Mayoral hopeful, former Liberal MP pan reimagined Canada Day plans at The Forks, though others support move

Former federal ministers and Mayor of Winnipeg believe that Forks’ rethought Canadian Day festival has been unmarked, but several other candidates vying to become the city’s next leader have said. We support shakeups and focus on reconciliation.

Last week, Forks announced that it had renamed the July 1st rally to “New Day.” This includes a variety of cross-cultural programming, including traditional indigenous drums, pow wow dance, craft stations, musical and theatrical performances. There is an indigenous-led space for ceremonies and healing.

Basketball and soccer tournaments will be held, along with storytelling tents, bike attendants, various games and food trucks. Unlike the last few years, there are no fireworks.

The organization said it made the switch after months of indigenous-led roundtables with various community members. The main theme that emerged was the desire to make Forks feel safe, entertaining and vibrant.

The controversy was triggered by the discovery of unmarked graves associated with residential school grounds across Canada. “It really made me think about what celebrating a colonial milestone means for many,” Forks CEO Sarah Stasik said last Friday.

Former Liberal Party Cabinet Minister and President Lloyd Axworthy of the University of Winnipeg Winnipeg Free Press Article published on Monday..

“I think Canada needs Canada Day more than ever, so I think it’s a decision that really needs to be fixed and reconsidered,” Axworthy told CBC News on Tuesday.

Former Parliamentarian and Cabinet Minister Lloyd Axworthy said Forks believes the planned refurbishment of the Canadian Day festival should be reconsidered. (Zoom / CBC)

He was involved in the establishment Core Area Initiative in the early 1980sPlayed a role in shaping the fork in the years that followed.

“We need to gather Canadians, some to celebrate, some to understand who we are, and to recognize that there are real risks and real pressures. There are extreme people who are trying to undermine our democracy. “

The mayor’s hopeful Jennie Motokalk also panned the change.

Mayor candidate Jenny Motokark defended her position on Tuesday, saying she believes Canadians can celebrate while acknowledging history. (CBC)

“I think Canada Day is celebrating Canada in its current form. The current form includes all Canadians. It can be admitted that there was a historical error. Included is looking forward to finding ways to move on to a positive future for all of us, “she said.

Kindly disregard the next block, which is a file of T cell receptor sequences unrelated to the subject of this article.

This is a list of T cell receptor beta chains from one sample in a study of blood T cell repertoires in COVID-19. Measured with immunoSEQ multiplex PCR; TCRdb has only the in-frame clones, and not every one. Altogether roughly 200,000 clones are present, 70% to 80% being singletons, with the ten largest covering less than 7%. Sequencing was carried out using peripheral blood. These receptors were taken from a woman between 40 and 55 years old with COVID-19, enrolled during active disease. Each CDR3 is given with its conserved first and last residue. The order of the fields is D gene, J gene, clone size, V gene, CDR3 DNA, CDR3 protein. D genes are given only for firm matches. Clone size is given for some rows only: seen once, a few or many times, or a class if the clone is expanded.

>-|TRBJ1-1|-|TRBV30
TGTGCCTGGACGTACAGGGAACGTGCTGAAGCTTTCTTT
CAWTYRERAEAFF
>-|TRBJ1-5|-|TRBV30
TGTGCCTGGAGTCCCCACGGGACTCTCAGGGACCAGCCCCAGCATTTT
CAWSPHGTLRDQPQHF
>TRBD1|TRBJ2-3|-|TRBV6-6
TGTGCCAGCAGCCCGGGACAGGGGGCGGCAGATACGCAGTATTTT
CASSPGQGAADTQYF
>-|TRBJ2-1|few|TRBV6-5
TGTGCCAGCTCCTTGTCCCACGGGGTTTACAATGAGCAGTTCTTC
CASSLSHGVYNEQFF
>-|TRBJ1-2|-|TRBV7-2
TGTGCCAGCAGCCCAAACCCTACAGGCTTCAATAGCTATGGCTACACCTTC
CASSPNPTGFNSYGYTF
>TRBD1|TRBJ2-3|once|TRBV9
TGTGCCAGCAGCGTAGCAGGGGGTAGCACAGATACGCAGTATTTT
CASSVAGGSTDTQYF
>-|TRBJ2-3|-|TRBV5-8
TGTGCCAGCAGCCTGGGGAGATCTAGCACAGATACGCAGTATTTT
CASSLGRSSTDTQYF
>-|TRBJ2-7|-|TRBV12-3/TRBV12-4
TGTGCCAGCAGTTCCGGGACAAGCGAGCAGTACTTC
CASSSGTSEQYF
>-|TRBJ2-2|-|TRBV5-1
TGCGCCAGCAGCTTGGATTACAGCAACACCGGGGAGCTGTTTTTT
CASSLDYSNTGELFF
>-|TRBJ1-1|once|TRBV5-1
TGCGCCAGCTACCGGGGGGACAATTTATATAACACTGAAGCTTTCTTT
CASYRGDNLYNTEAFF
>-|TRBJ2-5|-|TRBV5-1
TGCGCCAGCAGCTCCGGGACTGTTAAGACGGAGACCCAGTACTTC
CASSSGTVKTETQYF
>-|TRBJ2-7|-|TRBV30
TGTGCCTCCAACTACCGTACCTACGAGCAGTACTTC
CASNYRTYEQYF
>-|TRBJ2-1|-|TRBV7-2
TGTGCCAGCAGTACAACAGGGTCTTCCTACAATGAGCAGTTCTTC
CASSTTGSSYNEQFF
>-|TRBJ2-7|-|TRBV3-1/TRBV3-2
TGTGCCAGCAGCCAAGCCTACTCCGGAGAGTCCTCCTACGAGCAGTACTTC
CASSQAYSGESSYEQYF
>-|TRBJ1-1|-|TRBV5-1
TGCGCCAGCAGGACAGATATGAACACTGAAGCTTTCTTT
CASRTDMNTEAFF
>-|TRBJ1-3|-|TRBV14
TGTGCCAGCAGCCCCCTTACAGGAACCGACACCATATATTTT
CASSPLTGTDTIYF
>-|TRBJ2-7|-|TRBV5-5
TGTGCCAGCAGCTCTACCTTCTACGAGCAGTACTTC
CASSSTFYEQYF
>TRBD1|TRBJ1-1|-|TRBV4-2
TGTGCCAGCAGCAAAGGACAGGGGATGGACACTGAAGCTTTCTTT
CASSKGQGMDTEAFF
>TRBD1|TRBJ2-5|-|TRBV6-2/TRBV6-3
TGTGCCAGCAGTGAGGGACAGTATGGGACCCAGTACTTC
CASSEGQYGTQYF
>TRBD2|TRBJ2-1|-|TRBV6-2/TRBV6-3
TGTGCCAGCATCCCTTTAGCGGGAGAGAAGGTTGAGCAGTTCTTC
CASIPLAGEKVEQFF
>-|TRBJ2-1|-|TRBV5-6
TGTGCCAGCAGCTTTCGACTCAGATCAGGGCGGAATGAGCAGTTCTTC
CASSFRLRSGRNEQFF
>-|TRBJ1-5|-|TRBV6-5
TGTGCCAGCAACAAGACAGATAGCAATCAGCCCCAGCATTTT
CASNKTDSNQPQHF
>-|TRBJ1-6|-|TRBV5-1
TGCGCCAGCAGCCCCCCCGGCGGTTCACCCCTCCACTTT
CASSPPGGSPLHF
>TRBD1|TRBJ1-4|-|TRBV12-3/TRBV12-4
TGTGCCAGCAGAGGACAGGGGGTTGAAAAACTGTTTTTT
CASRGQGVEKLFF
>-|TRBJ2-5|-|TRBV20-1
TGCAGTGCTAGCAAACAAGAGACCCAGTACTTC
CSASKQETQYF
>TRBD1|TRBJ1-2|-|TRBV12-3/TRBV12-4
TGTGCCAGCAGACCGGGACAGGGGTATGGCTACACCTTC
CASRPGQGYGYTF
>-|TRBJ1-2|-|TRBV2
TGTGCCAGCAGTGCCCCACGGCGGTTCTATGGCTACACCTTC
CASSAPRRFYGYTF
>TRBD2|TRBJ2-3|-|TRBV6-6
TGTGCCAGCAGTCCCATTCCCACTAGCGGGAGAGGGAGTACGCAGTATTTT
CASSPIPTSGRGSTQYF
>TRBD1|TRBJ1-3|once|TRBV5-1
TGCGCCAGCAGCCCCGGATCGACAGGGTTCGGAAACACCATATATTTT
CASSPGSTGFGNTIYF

“Forks has canceled Canada Day for a new event … and Forks isn’t celebrating Canada Day, so I’m celebrating Canada Day somewhere else.”

The Forks leadership said in a statement that Canada Day would not be canceled at all.

“In fact, we’re hosting a comprehensive and enjoyable day for everyone by adding more content, stages, and places to meet,” the statement said. “Programming focuses on participatory, festive, or reflective daytime activities and entertainment, depending on where you are on the site.”

According to Forks, programming will end at 6 pm, so we won’t launch fireworks this year. Hope to get it back in the future.

Some of Motkaluk’s competitors say that Fork supports some of the reconciliation-based inferences that have influenced things and their decisions.

Former Manitoba Liberal Party leader Lana Bohari, who is running for Mayor of Winnipeg, said, “We recognize that change is difficult and we respect the upset Winnipeg people.” “But if we can take a step back and find out why we are doing it … this is the path of reconciliation and healing, we want to be better, we want to be good allies.”

Former Manitoba Liberal Party leader Lana Bohari is running to become the next mayor of Winnipeg. (CBC)

Candidate Rick Shine will be attending a Forks event. He was initially disappointed with the cancellation of the fireworks, He came after seeing the “great lineup” of the event..

“I celebrate Canada Day. It’s an important day for me, my family, and many others who choose to make Canada home, but … it’s also a day when we look back on the past.” He said. “I, they [The Forks] Work really hard and come up with creative and new ways to come up with a comprehensive place for everyone. “

Candidate Christopher Classio said programming is a step towards reconciliation, but the event isn’t that important to him.

Last Canadian Day, Winipeggers went out to the streets in a flock of orange clothes to remember the children who died in a housing school. (Andrew Freesen / CBC)

Eight-year city council member Scott Gillingham, who is also running for mayor, said Canada Day and reconciliation are both intended to stimulate remorse and celebration.

“This is a polarized problem,” said Gillingham, who attends an event at Forks. “We now really need to unite as a city and a nation, not to divide us, but to focus on what connects us.”

Sean Ronnie, a candidate for Mayor of Winnipeg, said Forks has been an important meeting place for indigenous peoples for thousands of years.

“We can see why having a party there to celebrate Canada Day in that particular place looks rude, especially given the revelations around the unmarked grave,” he said in a statement. “I celebrate Canada Day-both celebrating our achievements and looking back at where we were wrong.”

Focusing on the inclusive day is welcomed for Gigaakikuwe, who means the woman of the healing earth.

“I prefer the Anishinaabe and us as our territory,” Gigaakikuwe told Forks on Tuesday. “Canada is a royal company for me.”

Gigaakikwe suggested that emphasizing inclusiveness is a positive step. (Radio-Canada)

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